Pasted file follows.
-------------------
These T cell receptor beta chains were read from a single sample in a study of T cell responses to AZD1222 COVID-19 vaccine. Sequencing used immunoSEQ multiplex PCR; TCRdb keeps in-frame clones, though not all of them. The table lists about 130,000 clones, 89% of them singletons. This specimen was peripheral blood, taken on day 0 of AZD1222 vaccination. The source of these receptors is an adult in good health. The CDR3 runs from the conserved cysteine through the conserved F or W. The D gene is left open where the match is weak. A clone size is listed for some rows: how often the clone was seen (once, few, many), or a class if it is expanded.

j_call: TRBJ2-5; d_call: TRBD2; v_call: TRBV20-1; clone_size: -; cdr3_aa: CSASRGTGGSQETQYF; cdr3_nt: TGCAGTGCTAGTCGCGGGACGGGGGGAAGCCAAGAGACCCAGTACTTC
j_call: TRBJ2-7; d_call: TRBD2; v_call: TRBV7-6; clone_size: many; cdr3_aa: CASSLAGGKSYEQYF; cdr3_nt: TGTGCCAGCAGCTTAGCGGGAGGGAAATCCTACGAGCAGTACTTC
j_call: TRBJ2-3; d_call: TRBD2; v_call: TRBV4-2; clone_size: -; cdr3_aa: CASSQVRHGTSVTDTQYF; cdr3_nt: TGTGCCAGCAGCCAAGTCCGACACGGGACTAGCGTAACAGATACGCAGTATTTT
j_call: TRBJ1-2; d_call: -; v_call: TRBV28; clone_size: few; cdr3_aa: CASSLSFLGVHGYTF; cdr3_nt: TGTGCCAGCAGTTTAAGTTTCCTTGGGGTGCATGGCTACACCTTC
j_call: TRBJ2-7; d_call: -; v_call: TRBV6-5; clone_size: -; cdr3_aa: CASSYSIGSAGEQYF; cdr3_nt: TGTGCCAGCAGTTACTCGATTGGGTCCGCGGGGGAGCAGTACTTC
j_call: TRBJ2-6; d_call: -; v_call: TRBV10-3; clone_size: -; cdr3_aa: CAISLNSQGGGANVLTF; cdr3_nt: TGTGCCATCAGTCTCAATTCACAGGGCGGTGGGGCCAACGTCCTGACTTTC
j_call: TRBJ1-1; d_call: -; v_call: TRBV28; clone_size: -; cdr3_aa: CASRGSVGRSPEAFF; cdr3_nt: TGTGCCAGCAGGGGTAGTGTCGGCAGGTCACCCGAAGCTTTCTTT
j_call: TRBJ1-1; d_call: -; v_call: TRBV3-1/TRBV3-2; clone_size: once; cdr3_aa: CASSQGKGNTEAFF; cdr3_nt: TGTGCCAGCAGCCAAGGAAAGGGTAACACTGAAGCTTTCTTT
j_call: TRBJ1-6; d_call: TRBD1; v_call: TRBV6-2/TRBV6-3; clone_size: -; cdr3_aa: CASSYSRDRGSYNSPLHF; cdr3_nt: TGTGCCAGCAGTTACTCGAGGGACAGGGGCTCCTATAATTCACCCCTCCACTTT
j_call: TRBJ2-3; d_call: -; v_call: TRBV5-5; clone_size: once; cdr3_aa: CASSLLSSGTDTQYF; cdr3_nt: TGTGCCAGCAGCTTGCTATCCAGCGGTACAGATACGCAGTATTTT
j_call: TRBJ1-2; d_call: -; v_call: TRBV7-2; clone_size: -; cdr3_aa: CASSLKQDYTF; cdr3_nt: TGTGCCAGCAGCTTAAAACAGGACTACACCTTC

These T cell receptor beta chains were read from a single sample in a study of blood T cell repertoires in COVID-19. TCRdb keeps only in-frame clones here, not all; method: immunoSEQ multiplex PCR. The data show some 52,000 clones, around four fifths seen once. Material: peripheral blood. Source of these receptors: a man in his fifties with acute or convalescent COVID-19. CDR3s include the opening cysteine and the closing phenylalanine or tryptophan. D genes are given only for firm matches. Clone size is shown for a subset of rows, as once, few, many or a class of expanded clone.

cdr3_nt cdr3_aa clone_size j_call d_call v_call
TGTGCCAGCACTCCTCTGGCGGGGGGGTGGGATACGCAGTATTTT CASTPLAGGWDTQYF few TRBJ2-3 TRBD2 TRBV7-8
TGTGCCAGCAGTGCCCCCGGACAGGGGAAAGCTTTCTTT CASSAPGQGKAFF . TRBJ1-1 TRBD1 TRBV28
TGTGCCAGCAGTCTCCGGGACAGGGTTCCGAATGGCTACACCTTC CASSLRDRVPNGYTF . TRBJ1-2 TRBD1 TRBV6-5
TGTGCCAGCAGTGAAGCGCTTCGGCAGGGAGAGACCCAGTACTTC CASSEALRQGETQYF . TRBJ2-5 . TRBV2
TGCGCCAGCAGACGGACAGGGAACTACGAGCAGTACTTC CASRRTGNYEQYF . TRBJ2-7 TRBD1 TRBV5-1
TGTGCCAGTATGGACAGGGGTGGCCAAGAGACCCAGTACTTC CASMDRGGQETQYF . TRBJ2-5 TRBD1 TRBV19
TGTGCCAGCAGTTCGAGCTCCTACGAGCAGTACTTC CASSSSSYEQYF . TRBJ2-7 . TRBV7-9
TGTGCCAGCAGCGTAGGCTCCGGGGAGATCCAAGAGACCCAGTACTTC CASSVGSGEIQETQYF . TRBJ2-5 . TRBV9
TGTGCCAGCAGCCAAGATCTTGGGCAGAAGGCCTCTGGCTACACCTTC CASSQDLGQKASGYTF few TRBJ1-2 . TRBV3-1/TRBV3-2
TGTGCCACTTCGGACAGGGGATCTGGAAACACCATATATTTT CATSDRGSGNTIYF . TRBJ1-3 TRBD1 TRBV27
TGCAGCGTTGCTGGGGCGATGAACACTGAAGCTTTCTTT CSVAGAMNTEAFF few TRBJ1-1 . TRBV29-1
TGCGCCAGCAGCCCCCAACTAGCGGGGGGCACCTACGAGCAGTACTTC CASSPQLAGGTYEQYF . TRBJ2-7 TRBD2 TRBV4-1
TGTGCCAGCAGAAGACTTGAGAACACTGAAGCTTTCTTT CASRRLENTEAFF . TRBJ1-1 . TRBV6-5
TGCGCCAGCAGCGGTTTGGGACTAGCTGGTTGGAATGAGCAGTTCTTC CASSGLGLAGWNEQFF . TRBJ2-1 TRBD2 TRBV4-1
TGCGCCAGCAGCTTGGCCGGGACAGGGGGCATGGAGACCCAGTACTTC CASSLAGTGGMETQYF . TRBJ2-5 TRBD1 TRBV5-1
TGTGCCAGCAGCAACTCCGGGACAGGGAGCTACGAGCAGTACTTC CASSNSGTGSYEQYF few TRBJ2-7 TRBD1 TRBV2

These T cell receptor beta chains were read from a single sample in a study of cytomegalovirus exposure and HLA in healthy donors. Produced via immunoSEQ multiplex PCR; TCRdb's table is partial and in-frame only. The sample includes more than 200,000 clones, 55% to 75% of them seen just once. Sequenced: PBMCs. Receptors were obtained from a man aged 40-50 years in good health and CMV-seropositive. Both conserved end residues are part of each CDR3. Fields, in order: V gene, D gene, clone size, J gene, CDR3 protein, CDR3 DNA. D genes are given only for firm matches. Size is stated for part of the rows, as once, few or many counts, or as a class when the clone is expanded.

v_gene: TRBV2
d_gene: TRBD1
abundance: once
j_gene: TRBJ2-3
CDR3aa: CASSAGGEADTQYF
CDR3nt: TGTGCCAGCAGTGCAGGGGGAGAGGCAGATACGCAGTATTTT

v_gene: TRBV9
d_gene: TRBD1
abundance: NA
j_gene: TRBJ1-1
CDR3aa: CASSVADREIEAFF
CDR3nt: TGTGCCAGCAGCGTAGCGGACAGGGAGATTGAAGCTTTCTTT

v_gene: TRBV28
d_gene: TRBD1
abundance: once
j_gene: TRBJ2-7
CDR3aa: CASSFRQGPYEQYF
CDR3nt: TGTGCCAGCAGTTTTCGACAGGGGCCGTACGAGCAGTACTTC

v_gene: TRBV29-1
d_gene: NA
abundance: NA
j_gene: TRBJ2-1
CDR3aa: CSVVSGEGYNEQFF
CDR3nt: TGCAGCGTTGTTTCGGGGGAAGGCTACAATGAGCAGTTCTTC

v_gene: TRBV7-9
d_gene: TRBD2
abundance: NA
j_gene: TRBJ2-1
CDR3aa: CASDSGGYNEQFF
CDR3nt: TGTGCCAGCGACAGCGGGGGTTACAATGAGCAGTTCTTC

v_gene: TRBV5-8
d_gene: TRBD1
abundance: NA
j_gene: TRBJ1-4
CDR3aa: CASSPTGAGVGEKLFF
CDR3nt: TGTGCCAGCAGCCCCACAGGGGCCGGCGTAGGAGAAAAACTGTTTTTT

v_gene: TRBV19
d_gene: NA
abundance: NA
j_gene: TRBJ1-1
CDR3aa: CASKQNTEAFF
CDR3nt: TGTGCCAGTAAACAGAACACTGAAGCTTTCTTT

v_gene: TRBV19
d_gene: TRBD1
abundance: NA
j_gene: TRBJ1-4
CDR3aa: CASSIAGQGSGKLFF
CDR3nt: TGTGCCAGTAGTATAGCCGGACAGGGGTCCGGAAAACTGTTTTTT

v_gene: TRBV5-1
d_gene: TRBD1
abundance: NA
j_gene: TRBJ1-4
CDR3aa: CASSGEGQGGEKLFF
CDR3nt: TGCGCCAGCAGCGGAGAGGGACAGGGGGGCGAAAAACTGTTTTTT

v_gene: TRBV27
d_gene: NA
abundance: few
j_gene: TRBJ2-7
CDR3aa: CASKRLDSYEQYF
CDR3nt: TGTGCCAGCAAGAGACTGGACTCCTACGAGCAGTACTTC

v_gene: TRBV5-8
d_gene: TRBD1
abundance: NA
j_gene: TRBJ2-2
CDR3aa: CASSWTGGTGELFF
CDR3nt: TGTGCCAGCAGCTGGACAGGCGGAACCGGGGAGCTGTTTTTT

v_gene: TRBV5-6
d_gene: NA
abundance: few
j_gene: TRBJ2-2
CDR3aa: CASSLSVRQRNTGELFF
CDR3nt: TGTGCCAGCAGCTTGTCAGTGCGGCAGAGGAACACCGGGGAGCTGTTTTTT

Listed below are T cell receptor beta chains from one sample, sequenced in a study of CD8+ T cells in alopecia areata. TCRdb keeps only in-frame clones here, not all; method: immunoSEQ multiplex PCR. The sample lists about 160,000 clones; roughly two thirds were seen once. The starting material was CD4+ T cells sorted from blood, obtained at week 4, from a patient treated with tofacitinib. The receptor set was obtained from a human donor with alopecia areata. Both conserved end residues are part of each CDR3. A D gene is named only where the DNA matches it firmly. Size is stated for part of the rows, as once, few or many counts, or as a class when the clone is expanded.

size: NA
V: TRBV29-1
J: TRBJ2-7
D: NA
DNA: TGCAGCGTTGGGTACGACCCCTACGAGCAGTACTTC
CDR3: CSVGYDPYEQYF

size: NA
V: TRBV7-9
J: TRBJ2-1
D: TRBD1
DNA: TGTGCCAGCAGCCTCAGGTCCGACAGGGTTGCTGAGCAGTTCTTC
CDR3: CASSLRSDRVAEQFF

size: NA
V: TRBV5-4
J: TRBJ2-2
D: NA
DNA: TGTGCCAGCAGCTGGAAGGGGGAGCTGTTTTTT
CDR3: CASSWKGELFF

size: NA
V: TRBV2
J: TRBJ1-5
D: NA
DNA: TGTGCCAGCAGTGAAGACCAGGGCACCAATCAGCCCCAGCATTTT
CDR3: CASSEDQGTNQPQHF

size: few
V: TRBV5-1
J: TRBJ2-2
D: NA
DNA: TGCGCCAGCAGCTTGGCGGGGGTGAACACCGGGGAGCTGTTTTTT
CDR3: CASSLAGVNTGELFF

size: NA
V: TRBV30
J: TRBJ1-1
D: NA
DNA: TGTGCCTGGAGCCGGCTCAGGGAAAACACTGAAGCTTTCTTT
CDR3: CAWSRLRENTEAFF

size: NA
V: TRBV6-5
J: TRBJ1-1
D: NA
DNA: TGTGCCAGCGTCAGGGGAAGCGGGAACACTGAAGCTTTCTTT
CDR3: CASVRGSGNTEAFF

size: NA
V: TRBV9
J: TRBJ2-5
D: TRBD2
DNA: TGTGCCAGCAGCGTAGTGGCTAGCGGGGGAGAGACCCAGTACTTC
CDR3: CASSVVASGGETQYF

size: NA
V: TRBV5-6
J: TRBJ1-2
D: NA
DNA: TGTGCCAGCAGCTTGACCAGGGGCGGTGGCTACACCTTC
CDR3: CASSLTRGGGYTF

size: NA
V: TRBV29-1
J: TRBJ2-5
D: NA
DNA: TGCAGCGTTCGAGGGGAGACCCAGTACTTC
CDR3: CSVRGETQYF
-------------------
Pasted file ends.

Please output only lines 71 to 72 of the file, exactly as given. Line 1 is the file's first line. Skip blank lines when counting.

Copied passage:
j_gene: TRBJ1-1
CDR3aa: CASKQNTEAFF